Tokyo DisneySea Shares Names, New Opening Date for Expansion

October 27, 2022, 12:49 PM · Tokyo Disney Resort has revealed more details about its huge new Fantasy Springs expansion at Tokyo DisneySea. But the resort's parent company also announced that fans will have to wait a little while longer to see the new area and its attractions.

Fantasy Springs will be the eighth port, or themed area, at Tokyo DisneySea. (It's DisneySea, not Disneyland, so the park has ports instead of lands.) Tokyo Disney Resort owner Oriental Land Co. previously announced that Fantasy Springs would include a new in-park hotel as well as sections themed to Frozen, Rapunzel, and Peter Pan. Now we have the official names for each of those elements.

Perhaps not surprisingly, the port's hotel will be called the Tokyo DisneySea Fantasy Springs Hotel. It will include 475 guest rooms and two restaurants.

Tokyo DisneySea Fantasy Springs Hotel
Concept art courtesy Oriental Land Co.

And the three themed sections of Fantasy Springs will be called Frozen Kingdom,

Frozen Kingdom

Rapunzel's Forest,

Rapunzel's Forest

and Peter Pan's Never Land.

Peter Pan's Never Land

Each section will include a restaurant and an attraction, with Never Land offering two attractions. However, there will be just one merchandise location in Fantasy Springs, giving this area a strong 4-to-1 attraction-to-shop ratio. (Is that the biggest in a Disney theme park land? I'll leave that math to readers, in the comments.)

Oriental Land Co. also pushed back Fantasy Springs' opening from its 2023 fiscal year into the beginning of its 2024 fiscal year, which would be the spring of calendar year 2024.

"This is due to the extension of the project’s construction period, which was impacted by delay in productions overseas, as well as restrictions placed on logistics and border measures to prevent the spread of Covid-19," Oriental Land Co. said in a press statement.

The project's cost also have increased from an estimated ¥250 billion to ¥320 billion.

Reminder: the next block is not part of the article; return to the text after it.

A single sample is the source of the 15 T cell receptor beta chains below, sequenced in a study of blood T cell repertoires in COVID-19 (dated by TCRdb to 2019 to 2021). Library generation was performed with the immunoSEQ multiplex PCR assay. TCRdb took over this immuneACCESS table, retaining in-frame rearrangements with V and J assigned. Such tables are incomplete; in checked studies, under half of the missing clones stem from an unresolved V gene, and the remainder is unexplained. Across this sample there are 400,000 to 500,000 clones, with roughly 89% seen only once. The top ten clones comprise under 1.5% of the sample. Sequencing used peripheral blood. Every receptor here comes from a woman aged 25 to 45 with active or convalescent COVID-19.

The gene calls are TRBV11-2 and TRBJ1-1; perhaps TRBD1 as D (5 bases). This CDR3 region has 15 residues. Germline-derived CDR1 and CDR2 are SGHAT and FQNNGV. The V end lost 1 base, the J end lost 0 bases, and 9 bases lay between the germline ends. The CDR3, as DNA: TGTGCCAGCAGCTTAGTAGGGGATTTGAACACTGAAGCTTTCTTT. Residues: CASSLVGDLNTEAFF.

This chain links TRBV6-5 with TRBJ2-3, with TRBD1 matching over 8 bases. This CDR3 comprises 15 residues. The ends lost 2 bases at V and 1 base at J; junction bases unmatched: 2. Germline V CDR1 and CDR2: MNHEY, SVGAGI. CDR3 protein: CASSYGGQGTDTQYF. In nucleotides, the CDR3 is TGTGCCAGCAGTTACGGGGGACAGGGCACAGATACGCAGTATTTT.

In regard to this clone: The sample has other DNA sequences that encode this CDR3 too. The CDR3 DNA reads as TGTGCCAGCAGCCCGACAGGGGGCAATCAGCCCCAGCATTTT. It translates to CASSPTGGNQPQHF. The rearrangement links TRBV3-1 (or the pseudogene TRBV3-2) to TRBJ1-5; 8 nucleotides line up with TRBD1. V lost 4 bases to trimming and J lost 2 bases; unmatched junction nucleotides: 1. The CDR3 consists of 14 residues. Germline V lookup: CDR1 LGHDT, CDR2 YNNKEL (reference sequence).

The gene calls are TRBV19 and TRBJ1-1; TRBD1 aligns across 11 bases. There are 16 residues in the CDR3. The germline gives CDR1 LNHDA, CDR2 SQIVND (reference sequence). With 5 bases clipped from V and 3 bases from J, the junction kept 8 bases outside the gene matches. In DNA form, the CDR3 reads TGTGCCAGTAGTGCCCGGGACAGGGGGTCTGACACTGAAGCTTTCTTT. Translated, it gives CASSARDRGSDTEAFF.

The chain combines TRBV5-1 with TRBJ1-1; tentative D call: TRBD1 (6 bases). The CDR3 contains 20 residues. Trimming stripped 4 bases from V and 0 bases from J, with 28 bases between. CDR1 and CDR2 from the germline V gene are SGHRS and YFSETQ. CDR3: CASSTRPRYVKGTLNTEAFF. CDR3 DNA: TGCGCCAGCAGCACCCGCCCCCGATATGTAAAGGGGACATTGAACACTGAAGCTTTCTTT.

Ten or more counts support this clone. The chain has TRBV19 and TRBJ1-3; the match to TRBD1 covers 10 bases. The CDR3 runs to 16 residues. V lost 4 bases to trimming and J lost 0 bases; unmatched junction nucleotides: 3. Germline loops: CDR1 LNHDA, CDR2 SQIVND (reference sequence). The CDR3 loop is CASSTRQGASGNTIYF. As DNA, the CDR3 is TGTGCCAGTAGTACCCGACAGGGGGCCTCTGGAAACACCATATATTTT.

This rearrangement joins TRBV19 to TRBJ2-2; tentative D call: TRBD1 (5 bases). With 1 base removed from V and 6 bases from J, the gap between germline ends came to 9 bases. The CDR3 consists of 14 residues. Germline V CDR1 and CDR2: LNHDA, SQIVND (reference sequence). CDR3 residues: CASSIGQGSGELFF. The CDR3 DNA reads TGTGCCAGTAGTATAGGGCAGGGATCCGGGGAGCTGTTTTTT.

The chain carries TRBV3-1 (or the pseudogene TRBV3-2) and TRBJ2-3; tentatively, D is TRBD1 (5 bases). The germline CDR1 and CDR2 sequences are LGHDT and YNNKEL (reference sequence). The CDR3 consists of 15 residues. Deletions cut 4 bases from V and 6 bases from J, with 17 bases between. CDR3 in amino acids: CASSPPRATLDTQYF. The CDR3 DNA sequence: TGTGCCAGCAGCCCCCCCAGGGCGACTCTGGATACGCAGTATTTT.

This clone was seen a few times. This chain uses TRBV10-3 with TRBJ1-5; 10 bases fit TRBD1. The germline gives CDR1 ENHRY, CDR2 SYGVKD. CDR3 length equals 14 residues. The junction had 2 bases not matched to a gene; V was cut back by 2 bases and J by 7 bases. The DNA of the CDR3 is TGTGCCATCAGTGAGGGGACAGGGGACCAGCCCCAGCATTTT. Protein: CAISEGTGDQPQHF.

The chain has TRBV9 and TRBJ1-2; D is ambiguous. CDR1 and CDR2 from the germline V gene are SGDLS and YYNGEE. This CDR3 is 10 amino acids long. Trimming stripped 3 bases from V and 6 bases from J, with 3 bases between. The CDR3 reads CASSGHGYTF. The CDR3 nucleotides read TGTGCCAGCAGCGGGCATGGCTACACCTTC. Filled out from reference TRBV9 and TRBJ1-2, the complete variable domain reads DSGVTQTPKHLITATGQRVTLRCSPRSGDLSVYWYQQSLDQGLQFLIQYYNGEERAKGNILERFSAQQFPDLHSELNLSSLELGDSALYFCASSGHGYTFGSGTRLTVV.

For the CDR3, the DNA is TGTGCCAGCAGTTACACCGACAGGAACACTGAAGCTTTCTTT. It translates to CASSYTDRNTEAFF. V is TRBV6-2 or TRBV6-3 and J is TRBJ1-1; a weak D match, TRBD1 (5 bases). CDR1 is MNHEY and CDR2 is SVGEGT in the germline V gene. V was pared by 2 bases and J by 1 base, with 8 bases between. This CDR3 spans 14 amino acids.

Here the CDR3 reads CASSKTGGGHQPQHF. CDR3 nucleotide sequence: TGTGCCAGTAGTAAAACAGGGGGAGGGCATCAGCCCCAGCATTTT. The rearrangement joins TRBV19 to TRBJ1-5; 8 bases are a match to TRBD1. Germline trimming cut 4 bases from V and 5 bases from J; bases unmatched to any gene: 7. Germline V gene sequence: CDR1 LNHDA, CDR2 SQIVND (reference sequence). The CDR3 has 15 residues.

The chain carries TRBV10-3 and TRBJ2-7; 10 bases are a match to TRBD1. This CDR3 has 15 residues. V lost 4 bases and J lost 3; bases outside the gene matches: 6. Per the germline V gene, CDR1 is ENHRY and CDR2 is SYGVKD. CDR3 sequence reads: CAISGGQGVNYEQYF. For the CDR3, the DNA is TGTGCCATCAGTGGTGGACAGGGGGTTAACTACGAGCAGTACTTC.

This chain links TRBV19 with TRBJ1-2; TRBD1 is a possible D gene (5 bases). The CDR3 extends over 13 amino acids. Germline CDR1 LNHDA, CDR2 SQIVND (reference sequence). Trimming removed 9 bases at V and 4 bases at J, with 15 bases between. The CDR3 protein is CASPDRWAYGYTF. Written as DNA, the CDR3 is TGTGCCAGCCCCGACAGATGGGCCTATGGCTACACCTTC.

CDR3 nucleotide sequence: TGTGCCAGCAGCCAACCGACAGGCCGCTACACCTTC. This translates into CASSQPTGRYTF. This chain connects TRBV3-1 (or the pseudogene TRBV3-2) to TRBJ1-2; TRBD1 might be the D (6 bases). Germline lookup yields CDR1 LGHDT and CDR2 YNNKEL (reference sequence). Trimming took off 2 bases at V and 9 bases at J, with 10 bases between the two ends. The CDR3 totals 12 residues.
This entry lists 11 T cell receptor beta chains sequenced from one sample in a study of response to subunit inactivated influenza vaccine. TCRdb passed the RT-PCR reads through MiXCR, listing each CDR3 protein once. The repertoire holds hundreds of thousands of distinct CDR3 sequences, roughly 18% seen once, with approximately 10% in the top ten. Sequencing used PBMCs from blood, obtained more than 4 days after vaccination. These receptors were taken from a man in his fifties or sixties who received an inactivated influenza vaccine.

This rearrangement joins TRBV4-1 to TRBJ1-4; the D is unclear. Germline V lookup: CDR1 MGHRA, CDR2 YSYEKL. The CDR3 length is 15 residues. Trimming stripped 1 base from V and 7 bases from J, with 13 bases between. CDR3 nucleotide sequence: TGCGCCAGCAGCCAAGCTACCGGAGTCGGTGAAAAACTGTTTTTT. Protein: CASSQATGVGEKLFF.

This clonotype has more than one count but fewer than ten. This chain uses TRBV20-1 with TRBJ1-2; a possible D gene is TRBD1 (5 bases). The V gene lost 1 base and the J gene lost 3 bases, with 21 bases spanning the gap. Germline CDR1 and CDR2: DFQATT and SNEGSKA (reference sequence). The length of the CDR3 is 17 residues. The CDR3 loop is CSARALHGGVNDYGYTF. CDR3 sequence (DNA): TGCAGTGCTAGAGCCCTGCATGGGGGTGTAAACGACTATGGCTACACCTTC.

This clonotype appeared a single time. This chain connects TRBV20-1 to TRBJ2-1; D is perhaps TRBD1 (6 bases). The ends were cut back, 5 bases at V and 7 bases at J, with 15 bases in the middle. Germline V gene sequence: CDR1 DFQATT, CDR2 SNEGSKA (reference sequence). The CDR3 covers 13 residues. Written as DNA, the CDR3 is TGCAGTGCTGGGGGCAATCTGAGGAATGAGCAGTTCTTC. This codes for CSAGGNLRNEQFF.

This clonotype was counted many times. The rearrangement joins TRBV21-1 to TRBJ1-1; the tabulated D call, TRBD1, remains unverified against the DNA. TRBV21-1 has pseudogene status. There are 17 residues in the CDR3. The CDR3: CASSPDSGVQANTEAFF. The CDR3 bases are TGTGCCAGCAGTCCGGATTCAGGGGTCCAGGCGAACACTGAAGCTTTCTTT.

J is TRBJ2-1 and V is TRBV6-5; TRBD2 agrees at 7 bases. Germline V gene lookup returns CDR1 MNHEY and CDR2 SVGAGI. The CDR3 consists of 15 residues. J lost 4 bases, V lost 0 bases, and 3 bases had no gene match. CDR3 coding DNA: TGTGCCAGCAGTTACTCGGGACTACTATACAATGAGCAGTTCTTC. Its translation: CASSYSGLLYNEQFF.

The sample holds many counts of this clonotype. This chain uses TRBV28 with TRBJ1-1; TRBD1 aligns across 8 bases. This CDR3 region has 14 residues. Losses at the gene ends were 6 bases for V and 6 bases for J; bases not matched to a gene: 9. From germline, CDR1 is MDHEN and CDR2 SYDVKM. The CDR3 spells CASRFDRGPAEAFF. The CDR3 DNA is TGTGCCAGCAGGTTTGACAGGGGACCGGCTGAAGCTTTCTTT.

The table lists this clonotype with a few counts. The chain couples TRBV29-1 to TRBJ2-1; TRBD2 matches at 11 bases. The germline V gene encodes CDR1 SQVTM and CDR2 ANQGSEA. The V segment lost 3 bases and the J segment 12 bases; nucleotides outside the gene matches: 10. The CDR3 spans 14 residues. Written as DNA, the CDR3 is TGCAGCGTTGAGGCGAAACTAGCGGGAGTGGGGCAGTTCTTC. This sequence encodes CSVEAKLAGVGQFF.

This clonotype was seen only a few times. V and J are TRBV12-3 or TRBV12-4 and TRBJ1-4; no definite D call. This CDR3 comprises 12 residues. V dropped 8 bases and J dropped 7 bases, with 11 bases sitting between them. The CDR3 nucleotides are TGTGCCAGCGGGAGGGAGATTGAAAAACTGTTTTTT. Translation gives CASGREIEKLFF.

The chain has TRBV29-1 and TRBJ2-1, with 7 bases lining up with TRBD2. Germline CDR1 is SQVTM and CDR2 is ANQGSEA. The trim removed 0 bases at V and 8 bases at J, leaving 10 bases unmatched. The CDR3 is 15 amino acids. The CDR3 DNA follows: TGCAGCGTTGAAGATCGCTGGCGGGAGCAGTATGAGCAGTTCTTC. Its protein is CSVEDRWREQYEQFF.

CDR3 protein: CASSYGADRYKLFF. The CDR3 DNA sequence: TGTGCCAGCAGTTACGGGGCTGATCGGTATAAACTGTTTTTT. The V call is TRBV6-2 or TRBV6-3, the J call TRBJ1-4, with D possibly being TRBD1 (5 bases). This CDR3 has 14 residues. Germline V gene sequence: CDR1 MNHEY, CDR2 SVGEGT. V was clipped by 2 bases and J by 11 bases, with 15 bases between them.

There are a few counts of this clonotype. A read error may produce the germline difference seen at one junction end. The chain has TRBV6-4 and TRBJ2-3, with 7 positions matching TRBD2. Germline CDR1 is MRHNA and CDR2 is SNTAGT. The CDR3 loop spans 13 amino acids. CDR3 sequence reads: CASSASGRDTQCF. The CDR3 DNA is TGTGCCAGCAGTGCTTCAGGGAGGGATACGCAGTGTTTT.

Finally, the resort also released a new construction video for Fantasy Springs, in which you can see what each of these elements looks like at the moment.

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Replies (6)

October 27, 2022 at 1:31 PM

I think the attraction to retail ratio is a bit misleading since Disney has started to shift from traditional attraction exit retail locations to more cart-based retail locations (RotR and Ratatouille are recent examples). Having a singular large retail location for this expansion makes far more sense than multiple smaller locations at each attraction, primarily from a staffing perspective. I do like this newer convention far better than the "exit through the gift shop" that was inescapable for decades. However, I have found that attraction-specific merchandise can be more difficult to find when there's not a specific exit retail location, particularly for rides that are more than a year or two old (other theme parks have similar issues).

"Frozen Kingdom" seems like it may have literally gotten lost in translation. Arendelle, or some other reference to the actual location of the Frozen films would have made far more sense than just calling it by this generic name. The other mini-land names work fine.

October 27, 2022 at 2:11 PM

The more weird one to me is "Rapunzel's Forest" since the concept art shows that it's more so a village and not really much of a forest. In Tangled, her home is referred to as Corona. It shouldn't take a genius to guess why they aren't going with that.

October 27, 2022 at 3:06 PM

Can someone refresh my memory? What type of attractions are going to be in each land? Also, Frozen is coming there too right?

October 27, 2022 at 5:57 PM

You can see models of the ride vehicles in my D23 Expo video:

Disney has boat rides for Frozen and Tangled (Rapunzel), as well as what appears to be a motion-base ride for Pan, plus a Tinkerbell dark ride.

October 28, 2022 at 4:42 PM

Looks far more interesting and appropriate than the Disney U S parks

October 28, 2022 at 7:24 PM


That what happens when a company like OLC actually focuses on delivering quality experiences instead of profits. The US parks puts profits over quality(Has been since the merging of the theme park division with retail back in the late 90s).

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